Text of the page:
Constant access to clean, cool water is essential. Waterers and feeders should not be hung, as they are for chickens. Peafowl like to fly and getting tangled in the chain or rope used to hang a feeder or drinker could result in a broken wing.

Free Range

In their native habitat, peafowl forage for greens, grains, and insects, as well as snakes, frogs, and other small animals. They will do the same at your place, provided you have enough space available for them to roam where they won’t annoy neighbors with their noisy calls, fly into someone’s garden for a damaging snack, or prance around on neighboring rooftops.

By the time they reach one year of age, peafowl are savvy enough to free range. If they were not raised in the pen, before being let out to free range they should spend several months confined to the pen while they get oriented to the lay of the land.

When you open the pen, let them explore on their own. Do not herd them out of the pen and don’t let playful dogs chase them. You want them to feel comfortable going out and back in at will.

Initially they likely won’t go far from their pen. After a few hours, encourage them to return to the pen, which shouldn’t be difficult since they are used to eating inside the pen. Providing a little treat will encourage them to return to the pen for the night. Enclose them inside the pen each night to protect them from predators, shelter them in bad weather, and keep them from going completely wild.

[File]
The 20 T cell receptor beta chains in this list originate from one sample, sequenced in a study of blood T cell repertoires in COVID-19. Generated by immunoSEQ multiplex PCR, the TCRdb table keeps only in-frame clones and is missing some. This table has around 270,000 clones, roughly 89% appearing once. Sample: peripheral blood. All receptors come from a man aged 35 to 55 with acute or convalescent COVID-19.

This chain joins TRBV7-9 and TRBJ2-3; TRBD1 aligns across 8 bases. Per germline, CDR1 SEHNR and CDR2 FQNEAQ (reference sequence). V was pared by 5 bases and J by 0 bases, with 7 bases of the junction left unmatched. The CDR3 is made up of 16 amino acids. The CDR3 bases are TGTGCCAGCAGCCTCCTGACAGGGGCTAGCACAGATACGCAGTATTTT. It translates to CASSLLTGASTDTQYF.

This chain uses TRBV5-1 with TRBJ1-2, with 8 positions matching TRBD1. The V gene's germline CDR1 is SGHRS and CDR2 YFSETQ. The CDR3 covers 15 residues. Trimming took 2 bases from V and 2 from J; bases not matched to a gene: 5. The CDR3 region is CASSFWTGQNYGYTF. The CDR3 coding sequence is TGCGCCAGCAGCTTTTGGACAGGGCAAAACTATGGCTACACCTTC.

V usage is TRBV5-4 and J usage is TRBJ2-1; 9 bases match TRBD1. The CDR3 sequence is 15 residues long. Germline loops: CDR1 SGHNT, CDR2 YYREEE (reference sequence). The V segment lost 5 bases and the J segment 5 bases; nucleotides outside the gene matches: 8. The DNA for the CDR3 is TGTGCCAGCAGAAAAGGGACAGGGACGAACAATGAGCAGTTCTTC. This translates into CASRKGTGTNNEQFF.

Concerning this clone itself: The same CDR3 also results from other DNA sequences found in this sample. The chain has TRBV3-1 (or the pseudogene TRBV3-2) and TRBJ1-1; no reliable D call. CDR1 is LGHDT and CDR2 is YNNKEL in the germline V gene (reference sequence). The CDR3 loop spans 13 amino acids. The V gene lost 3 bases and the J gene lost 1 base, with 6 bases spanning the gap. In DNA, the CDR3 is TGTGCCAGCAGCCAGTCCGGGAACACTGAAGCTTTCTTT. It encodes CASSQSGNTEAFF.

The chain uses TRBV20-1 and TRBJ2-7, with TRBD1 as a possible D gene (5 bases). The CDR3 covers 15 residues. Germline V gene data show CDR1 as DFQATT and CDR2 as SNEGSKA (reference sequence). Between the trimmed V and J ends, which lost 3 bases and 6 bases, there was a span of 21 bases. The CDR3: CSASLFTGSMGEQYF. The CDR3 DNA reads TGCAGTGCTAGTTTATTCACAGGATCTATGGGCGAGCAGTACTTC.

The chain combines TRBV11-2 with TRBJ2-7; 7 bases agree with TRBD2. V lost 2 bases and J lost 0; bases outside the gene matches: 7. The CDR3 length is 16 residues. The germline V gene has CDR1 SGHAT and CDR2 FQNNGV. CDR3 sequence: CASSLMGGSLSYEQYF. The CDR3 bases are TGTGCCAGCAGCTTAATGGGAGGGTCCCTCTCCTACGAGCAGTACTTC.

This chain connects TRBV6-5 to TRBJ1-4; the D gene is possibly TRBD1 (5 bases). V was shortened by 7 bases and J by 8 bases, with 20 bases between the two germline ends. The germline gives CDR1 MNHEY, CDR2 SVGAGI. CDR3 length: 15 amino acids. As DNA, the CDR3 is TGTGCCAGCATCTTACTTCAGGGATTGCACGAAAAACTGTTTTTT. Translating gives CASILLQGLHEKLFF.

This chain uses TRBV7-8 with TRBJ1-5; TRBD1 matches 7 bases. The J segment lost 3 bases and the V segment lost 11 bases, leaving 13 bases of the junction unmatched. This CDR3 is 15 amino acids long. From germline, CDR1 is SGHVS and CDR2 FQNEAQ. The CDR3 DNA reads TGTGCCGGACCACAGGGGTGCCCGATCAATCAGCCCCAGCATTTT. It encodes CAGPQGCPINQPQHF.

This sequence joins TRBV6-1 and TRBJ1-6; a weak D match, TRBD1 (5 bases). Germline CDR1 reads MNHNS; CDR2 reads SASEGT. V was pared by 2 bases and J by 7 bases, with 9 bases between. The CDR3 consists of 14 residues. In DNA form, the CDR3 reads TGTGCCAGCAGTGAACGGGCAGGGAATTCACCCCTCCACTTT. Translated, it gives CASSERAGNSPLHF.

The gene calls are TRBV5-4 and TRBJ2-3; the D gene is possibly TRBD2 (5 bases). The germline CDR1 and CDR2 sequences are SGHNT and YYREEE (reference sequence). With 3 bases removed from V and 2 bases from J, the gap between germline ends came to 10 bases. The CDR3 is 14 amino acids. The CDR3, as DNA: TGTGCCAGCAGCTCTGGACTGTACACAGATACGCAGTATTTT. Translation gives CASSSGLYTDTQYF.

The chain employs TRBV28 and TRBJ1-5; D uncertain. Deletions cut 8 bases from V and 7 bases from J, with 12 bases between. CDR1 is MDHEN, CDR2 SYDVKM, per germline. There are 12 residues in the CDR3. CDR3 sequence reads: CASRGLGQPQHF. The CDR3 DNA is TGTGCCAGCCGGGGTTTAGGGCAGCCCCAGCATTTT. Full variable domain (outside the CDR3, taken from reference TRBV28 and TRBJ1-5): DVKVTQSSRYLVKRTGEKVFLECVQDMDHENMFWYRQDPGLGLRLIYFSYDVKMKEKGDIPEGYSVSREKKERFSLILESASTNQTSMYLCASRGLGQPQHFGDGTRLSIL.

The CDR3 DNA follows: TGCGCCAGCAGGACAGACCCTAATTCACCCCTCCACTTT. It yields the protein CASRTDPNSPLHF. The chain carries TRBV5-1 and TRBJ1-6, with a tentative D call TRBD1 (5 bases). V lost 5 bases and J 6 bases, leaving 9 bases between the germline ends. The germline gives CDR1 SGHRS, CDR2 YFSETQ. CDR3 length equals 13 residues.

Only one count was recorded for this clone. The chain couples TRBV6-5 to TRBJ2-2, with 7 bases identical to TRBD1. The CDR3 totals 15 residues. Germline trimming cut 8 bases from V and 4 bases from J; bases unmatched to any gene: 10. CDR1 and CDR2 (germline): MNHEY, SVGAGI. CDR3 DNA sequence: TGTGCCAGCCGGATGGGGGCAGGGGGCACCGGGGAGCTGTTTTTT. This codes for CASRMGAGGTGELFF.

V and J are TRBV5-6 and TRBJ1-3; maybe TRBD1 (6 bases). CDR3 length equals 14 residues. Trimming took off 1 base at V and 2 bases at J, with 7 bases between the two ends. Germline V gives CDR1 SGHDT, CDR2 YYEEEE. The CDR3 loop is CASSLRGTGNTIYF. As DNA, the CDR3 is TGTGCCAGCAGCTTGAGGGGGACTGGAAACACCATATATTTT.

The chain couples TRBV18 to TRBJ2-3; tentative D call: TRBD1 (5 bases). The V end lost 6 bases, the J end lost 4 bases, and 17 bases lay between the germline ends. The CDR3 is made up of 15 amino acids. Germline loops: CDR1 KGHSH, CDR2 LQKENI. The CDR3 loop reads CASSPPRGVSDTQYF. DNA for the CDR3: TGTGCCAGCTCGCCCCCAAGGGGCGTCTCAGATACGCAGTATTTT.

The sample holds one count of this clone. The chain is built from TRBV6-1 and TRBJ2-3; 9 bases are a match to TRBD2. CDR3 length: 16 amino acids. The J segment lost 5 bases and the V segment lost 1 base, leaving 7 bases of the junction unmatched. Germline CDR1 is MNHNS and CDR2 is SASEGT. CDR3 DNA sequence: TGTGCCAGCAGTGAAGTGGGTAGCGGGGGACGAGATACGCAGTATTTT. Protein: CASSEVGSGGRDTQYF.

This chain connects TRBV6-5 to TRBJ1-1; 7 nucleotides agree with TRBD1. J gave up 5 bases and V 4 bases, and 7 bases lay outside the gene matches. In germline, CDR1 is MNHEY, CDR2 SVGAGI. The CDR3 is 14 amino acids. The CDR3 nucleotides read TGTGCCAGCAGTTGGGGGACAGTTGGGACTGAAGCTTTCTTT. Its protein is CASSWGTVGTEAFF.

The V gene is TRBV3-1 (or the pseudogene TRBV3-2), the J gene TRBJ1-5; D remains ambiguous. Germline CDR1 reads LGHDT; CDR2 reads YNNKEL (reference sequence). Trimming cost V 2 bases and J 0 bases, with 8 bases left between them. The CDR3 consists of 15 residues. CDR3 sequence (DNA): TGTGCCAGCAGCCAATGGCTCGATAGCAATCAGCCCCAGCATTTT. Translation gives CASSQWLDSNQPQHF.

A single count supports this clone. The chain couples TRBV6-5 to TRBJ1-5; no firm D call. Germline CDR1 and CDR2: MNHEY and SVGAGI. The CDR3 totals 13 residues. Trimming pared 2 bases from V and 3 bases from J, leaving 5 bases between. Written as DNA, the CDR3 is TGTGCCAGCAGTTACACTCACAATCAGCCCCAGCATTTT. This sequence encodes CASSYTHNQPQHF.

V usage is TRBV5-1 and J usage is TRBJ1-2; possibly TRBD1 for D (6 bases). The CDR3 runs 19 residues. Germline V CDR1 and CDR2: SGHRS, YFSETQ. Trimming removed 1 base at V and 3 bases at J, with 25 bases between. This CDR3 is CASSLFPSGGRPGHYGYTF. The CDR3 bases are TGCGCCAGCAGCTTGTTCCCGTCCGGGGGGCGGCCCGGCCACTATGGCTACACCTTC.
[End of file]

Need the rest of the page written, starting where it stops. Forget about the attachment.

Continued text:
Above all, don’t clip the wings of free-ranging peafowl. Flying is their best defense against predators.

Peafowl Healthcare

The two main health issues with peafowl are coccidiosis when they are young, and worms when they free range. Medicated starter should take care of coccidiosis. Deworming every three months will keep the worms at bay. The most common dewormer is Piperazine, although Ivermectin or Fenbendazole are also used to deworm peafowl.

According to veterinarian L. Dwight Schwartz’s comprehensive article on diseases of peafowl: The diseases of peafowl are almost identical to those of the turkey. Likewise, peafowl will respond to medications that are known to be effective for turkeys. Anyone experiencing illness in peafowl can consider it a turkey in seeking a diagnosis and establishing veterinary treatment.

When to Start Peachicks

Peafowl originated in a warm climate, and they like to be warm. That makes spring and summer the best times to start raising peachicks, so they will be fully feathered before the onset of cool weather. Cackle Hatchery® offers peachicks from June through August.

When you order peachicks, consider including a few chicks of a large chicken breed. The chickens will help the peachicks get through the stress of shipping and will also help them get off to a good start by more quickly learn to eat and drink once they arrive.

And that’s today’s news from the Cackle Coop.

Gail Damerow, who has kept both penned and free-range peafowl, offers numerous tips on dealing with poultry predators in her book, What’s Killing My Chickens?